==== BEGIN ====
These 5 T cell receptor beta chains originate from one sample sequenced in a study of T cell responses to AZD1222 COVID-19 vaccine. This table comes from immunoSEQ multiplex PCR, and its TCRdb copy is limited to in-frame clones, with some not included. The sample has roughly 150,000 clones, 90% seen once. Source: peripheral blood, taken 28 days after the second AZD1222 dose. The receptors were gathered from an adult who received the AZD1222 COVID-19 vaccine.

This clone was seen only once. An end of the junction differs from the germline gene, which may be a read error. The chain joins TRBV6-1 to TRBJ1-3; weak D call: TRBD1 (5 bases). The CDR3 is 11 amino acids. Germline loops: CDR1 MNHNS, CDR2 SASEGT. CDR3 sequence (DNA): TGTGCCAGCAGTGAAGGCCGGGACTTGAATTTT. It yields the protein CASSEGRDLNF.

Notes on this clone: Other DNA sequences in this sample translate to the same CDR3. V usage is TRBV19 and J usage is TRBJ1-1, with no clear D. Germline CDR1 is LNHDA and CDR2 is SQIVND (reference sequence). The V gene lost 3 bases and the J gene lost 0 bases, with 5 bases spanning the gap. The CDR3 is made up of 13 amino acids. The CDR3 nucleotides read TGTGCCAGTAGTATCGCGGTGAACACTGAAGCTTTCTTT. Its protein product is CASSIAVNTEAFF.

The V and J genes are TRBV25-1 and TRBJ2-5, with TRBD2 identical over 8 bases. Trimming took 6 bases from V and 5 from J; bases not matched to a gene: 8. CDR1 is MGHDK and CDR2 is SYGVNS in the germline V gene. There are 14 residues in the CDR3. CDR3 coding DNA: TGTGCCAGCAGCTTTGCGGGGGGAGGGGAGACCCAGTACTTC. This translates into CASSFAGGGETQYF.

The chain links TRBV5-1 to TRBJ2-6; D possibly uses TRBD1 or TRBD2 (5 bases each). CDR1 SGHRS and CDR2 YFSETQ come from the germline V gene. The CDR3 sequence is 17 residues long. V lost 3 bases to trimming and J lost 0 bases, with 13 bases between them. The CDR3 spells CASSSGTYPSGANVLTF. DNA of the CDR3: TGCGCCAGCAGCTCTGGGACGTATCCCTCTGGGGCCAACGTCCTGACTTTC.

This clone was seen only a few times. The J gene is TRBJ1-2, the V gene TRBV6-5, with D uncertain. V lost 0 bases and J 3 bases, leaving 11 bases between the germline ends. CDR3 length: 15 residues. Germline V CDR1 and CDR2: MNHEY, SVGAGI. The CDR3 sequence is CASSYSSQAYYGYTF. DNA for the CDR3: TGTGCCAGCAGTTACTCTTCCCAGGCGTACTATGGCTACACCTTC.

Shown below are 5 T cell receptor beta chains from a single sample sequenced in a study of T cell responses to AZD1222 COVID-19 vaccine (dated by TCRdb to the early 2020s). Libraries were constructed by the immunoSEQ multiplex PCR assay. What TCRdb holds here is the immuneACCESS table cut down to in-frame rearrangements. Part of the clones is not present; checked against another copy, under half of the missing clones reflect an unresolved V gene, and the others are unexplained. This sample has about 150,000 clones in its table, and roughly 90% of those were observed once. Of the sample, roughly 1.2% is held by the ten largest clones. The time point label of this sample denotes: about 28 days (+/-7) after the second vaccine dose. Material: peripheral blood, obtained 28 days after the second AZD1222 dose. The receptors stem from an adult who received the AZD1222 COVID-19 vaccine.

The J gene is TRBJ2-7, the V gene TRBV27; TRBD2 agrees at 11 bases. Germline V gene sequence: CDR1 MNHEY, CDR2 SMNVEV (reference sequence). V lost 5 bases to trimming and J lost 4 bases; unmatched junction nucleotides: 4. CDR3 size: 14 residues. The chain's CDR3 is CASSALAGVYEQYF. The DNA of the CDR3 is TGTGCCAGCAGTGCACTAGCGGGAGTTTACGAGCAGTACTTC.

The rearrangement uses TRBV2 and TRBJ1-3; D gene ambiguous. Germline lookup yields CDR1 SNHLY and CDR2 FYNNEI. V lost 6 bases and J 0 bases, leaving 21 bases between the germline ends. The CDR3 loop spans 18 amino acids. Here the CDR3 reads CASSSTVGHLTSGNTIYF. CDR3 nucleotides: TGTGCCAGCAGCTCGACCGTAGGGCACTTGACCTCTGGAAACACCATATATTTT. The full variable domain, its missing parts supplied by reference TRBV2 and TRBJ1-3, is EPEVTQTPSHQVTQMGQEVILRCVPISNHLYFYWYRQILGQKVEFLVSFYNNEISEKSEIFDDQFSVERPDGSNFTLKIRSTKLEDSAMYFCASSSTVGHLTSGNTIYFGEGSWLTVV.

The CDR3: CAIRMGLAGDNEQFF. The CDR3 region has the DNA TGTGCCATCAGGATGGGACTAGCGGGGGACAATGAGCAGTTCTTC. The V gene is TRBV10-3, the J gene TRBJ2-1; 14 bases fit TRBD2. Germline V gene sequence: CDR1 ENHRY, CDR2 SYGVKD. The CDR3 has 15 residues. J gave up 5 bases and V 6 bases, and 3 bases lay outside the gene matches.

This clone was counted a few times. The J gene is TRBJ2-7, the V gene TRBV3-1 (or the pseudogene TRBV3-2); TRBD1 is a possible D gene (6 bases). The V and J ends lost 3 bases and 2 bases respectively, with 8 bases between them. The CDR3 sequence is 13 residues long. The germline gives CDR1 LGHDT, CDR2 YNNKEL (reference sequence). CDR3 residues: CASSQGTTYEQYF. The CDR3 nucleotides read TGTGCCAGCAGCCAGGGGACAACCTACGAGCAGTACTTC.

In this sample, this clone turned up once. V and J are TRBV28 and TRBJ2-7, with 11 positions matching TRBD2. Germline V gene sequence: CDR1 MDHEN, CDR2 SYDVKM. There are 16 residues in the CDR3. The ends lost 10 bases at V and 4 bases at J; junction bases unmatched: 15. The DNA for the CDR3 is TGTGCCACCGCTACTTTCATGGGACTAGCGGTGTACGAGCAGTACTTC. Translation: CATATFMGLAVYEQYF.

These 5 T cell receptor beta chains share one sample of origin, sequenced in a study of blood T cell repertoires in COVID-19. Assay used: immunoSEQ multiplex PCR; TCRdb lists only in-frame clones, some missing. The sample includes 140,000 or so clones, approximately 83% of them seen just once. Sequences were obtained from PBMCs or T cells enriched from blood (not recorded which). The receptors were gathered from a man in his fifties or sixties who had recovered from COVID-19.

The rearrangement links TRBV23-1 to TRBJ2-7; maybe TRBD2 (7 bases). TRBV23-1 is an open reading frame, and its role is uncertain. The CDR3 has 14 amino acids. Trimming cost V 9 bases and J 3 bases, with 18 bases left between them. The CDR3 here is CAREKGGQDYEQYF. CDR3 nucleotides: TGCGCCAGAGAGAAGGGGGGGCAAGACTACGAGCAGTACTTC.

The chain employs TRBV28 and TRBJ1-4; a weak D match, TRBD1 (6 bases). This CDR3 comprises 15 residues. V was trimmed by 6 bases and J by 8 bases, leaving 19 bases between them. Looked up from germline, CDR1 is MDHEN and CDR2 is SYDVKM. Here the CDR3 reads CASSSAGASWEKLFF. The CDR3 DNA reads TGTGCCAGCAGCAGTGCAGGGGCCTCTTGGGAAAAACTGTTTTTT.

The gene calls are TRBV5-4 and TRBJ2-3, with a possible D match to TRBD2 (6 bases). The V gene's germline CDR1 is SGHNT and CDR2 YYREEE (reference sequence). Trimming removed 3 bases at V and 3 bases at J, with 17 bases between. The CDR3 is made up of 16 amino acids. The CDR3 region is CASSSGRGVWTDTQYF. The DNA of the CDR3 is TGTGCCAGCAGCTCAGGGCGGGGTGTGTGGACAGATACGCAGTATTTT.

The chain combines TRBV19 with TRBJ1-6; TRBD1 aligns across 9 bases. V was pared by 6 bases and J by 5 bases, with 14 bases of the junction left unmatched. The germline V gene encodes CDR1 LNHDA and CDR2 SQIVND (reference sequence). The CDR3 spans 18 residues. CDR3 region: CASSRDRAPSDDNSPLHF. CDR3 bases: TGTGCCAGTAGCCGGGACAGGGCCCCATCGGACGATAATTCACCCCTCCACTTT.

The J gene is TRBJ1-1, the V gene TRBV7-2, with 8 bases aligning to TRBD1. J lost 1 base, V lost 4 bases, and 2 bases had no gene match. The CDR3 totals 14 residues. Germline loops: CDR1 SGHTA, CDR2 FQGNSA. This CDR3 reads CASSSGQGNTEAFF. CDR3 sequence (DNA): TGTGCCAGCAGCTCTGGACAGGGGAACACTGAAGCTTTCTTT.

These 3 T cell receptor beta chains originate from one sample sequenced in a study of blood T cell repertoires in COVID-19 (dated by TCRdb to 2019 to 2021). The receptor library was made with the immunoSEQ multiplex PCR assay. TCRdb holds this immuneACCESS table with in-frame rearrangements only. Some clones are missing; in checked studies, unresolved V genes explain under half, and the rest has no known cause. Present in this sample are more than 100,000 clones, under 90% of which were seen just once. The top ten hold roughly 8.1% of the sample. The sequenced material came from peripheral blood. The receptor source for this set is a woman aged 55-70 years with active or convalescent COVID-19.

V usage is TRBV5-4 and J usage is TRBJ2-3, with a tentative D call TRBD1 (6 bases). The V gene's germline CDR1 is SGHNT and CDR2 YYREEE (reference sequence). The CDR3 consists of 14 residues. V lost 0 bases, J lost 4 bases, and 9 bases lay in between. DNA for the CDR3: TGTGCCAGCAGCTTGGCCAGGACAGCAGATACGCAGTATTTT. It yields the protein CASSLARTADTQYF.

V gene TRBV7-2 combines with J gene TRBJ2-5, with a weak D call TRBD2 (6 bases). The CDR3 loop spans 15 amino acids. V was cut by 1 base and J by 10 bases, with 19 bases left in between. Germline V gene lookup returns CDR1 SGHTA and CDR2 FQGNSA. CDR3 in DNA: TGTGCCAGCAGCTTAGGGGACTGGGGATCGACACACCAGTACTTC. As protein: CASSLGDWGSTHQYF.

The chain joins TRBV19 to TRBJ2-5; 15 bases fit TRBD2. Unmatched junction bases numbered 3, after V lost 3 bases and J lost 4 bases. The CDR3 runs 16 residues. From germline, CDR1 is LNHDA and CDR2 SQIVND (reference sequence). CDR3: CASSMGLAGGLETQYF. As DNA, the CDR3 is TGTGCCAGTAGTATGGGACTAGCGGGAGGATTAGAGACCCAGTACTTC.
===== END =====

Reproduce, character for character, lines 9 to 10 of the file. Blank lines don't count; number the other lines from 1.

The rearrangement uses TRBV2 and TRBJ1-3; D gene ambiguous. Germline lookup yields CDR1 SNHLY and CDR2 FYNNEI. V lost 6 bases and J 0 bases, leaving 21 bases between the germline ends. The CDR3 loop spans 18 amino acids. Here the CDR3 reads CASSSTVGHLTSGNTIYF. CDR3 nucleotides: TGTGCCAGCAGCTCGACCGTAGGGCACTTGACCTCTGGAAACACCATATATTTT. The full variable domain, its missing parts supplied by reference TRBV2 and TRBJ1-3, is EPEVTQTPSHQVTQMGQEVILRCVPISNHLYFYWYRQILGQKVEFLVSFYNNEISEKSEIFDDQFSVERPDGSNFTLKIRSTKLEDSAMYFCASSSTVGHLTSGNTIYFGEGSWLTVV.

The CDR3: CAIRMGLAGDNEQFF. The CDR3 region has the DNA TGTGCCATCAGGATGGGACTAGCGGGGGACAATGAGCAGTTCTTC. The V gene is TRBV10-3, the J gene TRBJ2-1; 14 bases fit TRBD2. Germline V gene sequence: CDR1 ENHRY, CDR2 SYGVKD. The CDR3 has 15 residues. J gave up 5 bases and V 6 bases, and 3 bases lay outside the gene matches.